As a general matter, the CCFPL applies to “covered persons.” Subject to the important exclusions discussed immediately below, this includes (1) any person that engages in offering or providing a consumer financial product or service to a resident of California, (2) any affiliate of a covered person that acts as a service provider, and (3) any service provider to the extent that person offers or provides its own consumer financial product or service. A “service provider” is any person that provides a material service to a covered person in connection with the covered person’s offering or provision of a consumer financial product or service.
Reflecting a legislative compromise, the CCFPL does not apply to the following entities that were previously subject to licensing and DBO regulation: banks, bank holding companies, trust companies, savings and loan associations, savings and loan holding companies, credit unions, industrial loan corporations, insurers, certain electronic financial data transmitters, escrow agents, finance lenders and brokers, mortgage loan originators, broker-dealers, investment advisers, residential mortgage lenders, mortgage servicers, and money transmitters. Payday lenders and student loan servicers, however, are not excluded. Also excluded are licensees of other state agencies and their employees where the licensee or employee is acting under the authority of the other state agency’s license (for example, real estate brokers).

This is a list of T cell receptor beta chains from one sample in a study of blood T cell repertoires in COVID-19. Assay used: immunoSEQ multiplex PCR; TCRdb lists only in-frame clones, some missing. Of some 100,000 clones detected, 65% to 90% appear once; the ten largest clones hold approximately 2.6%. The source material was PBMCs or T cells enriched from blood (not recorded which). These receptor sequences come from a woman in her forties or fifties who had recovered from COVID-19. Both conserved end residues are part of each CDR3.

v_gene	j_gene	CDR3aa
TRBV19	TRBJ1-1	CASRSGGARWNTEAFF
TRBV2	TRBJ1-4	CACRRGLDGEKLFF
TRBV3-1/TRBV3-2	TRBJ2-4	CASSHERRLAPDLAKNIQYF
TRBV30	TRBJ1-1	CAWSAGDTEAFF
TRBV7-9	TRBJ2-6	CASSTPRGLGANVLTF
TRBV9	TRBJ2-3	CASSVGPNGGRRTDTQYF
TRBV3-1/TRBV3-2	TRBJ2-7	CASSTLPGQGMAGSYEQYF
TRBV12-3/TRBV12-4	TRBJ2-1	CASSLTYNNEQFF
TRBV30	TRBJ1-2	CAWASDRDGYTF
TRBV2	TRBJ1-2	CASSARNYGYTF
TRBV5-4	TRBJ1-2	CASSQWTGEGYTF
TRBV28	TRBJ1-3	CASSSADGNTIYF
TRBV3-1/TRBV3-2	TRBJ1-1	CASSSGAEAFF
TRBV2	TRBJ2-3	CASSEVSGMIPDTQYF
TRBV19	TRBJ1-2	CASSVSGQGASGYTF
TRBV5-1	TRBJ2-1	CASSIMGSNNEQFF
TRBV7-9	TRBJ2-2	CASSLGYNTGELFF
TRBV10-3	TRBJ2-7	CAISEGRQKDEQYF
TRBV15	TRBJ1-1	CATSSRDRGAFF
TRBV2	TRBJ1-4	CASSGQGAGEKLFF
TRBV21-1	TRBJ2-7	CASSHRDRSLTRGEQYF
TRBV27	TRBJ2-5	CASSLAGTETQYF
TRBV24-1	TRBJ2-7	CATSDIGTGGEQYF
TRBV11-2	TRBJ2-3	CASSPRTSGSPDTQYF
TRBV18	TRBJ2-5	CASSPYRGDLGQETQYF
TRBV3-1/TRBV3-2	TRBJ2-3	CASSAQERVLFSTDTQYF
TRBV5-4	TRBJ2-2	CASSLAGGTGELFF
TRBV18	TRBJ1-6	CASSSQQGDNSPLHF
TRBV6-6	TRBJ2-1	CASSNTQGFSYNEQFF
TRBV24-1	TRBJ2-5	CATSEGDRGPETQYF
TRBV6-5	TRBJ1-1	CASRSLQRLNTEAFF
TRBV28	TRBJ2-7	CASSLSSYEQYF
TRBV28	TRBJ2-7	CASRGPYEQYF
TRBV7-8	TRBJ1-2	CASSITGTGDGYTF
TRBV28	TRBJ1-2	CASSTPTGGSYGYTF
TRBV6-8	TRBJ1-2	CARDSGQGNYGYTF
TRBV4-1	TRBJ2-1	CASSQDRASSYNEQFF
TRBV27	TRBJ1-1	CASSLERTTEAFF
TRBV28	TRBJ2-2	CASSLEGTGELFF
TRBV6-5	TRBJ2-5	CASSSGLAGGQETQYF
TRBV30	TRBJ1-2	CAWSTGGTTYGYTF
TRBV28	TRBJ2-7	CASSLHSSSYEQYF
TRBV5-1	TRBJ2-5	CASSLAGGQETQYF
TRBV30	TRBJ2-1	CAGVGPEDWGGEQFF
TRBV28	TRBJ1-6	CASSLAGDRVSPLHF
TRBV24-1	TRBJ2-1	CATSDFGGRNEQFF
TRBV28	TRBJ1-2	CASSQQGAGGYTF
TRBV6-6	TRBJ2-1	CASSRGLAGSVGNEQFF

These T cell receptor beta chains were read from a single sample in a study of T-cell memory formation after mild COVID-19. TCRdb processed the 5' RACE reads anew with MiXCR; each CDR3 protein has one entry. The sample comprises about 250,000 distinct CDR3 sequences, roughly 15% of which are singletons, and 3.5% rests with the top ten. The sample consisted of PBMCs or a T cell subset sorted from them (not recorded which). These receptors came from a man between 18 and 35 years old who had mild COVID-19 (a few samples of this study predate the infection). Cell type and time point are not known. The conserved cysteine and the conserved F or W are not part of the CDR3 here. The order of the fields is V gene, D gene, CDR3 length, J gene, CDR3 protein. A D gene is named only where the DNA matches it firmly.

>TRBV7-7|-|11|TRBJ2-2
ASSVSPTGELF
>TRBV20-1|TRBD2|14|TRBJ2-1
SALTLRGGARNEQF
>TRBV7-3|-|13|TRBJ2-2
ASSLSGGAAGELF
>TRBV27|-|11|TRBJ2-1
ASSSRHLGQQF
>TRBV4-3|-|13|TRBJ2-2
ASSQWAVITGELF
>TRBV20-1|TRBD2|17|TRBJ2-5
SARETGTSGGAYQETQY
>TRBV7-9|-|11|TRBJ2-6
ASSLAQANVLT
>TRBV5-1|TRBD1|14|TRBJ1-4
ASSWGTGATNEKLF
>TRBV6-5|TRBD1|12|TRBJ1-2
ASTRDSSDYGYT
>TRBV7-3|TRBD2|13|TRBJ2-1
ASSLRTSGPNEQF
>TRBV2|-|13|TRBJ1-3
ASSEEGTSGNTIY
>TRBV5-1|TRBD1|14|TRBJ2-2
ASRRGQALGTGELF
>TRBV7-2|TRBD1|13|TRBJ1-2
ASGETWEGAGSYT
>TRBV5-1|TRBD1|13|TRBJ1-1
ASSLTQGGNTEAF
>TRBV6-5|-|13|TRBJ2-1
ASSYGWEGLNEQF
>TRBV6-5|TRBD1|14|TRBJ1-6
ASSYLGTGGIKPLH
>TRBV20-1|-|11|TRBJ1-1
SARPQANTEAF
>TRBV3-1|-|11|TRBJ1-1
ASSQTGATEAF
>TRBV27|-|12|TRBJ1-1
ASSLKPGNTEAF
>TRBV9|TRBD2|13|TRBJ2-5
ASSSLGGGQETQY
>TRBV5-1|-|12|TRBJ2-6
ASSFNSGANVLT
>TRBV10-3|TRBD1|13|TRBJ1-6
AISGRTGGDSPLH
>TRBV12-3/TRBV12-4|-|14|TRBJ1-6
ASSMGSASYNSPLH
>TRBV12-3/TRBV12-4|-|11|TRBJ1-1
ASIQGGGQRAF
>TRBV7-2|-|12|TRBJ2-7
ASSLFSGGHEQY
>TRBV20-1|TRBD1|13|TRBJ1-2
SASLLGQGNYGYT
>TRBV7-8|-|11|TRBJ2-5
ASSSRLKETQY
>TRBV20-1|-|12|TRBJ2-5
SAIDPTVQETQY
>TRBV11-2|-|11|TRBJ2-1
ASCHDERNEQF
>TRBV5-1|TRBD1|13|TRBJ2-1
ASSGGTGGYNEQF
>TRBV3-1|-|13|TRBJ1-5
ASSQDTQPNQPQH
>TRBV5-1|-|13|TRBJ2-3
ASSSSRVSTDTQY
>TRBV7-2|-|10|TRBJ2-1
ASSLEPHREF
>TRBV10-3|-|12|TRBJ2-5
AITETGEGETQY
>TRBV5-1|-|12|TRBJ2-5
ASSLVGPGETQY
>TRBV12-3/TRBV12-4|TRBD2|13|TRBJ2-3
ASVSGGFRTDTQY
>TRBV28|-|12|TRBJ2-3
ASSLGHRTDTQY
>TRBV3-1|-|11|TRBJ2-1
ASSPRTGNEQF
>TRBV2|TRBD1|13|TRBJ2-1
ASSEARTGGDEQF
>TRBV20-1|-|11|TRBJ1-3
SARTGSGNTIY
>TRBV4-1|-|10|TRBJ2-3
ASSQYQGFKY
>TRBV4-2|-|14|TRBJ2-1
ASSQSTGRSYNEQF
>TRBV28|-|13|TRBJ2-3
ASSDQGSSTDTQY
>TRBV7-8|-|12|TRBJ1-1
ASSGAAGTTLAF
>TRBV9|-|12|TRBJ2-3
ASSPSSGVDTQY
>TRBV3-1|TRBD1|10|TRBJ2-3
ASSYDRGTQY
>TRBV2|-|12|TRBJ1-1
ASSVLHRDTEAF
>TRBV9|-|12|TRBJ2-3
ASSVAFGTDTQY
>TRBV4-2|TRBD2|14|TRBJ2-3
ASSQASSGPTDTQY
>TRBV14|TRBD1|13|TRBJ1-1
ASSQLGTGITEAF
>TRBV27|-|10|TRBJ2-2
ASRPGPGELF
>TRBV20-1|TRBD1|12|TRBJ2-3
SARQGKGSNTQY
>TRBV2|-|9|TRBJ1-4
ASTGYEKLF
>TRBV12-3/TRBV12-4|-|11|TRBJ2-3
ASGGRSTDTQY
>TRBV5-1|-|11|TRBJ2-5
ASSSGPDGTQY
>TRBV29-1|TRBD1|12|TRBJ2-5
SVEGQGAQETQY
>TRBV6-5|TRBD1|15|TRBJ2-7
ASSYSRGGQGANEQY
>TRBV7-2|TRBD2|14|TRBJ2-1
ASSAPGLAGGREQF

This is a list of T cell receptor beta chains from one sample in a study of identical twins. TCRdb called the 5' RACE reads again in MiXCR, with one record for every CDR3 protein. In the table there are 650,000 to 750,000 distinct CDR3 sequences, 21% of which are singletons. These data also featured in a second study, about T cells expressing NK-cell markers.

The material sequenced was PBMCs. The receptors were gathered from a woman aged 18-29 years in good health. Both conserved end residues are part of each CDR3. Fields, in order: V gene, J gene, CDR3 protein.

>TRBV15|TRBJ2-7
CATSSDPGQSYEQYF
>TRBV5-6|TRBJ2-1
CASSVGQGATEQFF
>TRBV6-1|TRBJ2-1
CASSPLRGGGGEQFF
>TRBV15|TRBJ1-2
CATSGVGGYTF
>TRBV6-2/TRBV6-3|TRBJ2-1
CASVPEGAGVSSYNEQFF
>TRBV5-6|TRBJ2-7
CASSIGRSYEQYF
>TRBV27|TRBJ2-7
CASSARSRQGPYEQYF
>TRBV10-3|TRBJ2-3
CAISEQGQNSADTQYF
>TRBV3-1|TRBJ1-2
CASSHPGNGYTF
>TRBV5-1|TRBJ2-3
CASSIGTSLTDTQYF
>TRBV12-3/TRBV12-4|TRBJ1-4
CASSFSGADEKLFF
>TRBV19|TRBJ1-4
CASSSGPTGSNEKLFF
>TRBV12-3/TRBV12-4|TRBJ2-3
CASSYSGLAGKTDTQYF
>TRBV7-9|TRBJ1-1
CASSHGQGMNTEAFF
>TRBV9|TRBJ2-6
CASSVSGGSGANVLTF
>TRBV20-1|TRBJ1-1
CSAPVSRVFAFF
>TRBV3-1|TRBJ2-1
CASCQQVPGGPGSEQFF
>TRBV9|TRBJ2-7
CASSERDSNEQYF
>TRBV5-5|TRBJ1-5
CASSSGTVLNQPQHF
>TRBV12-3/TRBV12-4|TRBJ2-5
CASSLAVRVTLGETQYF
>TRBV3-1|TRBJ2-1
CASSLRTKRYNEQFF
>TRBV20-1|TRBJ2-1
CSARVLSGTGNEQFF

Like Title X of Dodd-Frank, the CCFPL contains expanded UDAAP (unfair, deceptive or abusive acts and practices) authority over “covered persons” and “service providers.” The CCFPL permits the DFPI to take action against a covered person or service provider that engages, has engaged, or proposes to engage in UDAAPs with respect to consumer financial products or services. In addition to enforcement authority, the CCFPL authorizes the DFPI to prescribe rules applicable to any covered person or service provider regarding UDAAP, subject to the following limitations. The DFPI must interpret “unfair” and “deceptive” in a manner consistent with California’s broad Unfair Competition Law and case law thereunder. In this area, the definition of “unfair” remains unsettled. Courts typically use one of two tests to determine “unfairness”: (1) an “examination of [the practice’s] impact on its alleged victim, balanced against the reasons, justifications and motives of the alleged wrongdoer” or (2) the Federal Trade Commission’s definition of “unfair” conduct. As for the term “abusive,” the CCFPL requires that it must be interpreted consistently with Title X of the Dodd-Frank Act, and any inconsistency must be resolved in favor of greater protections to the consumer and more expansive coverage.